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Title: Planning energy systems for small, rural communities (including economic, technical and thermodynamic criteria)
Author: Pinney, Adam A.
ISNI:       0000 0001 3490 9923
Awarding Body: University of Strathclyde
Current Institution: University of Strathclyde
Date of Award: 1987
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The work described in this thesis develops a strategy for planning domestic energy supply systems for small, rural communities. Two methods, for system optimisation are proposed: economic optimisation and thermodynamic optimisation. Both methods are applied to the small Scottish island of Eigg, as an example of a small community. It is shown that, for the range of energy equipment studied, the two methods are generally complementary. Economic theory and choice of parameters are discussed, as is the theoretical background to thermodynamic modelling. The net present value method is used to determine unit energy costs, which are used in the economic model as the parameter by which different energy sources are chosen. For thermodynamic assessment three parameters are used: exergy, second law efficiency and energy quality. Energy quality against quantity diagrams (on which areas represent exergy) are shown to be a useful way of visualising thermodynamic system performance. This work also develops methods which can be used to determine model inputs. These include: an energy census of the island of Eigg to determine the current energy system, development of a hydrological prediction model for determining hydro power potential, use of computer models to determine house space heating demands, and development of methods for predicting meteorological parameters from long term data. The application of the economic planning model to Eigg allows a much improved energy supply system for the island to be proposed. This makes energy more available, improves comfort (with regard to energy usage), and gives 30% higher energy usage for a lower unit cost than the islanders currently pay. The thermodynamic optimisation process improves the thermodynamic efficiency of the energy system on Eigg by more than 100% and shows which areas of energy technology should be investigated to harmonise economic and thermodynamic optimisation.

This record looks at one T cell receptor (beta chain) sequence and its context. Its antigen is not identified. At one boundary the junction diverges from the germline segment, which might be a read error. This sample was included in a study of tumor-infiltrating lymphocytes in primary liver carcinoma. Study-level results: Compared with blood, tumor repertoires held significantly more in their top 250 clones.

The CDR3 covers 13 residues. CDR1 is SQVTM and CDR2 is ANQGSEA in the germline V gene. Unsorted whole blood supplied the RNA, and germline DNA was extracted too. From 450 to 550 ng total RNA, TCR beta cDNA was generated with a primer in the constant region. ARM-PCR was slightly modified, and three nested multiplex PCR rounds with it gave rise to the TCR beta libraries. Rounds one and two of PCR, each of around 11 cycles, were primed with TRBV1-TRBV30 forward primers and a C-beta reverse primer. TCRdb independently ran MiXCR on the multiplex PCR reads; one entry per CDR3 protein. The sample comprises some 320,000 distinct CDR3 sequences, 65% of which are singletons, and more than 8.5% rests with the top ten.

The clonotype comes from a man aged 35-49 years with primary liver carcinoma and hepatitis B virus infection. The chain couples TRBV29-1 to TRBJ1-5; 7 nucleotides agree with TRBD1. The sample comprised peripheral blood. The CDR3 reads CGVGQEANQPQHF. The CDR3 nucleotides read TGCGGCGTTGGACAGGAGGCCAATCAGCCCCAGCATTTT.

Supervisor: Not available Sponsor: Not available
Qualification Name: Thesis (Ph.D.) Qualification Level: Doctoral
EThOS ID:  DOI: Not available
Keywords: Energy supply planning methods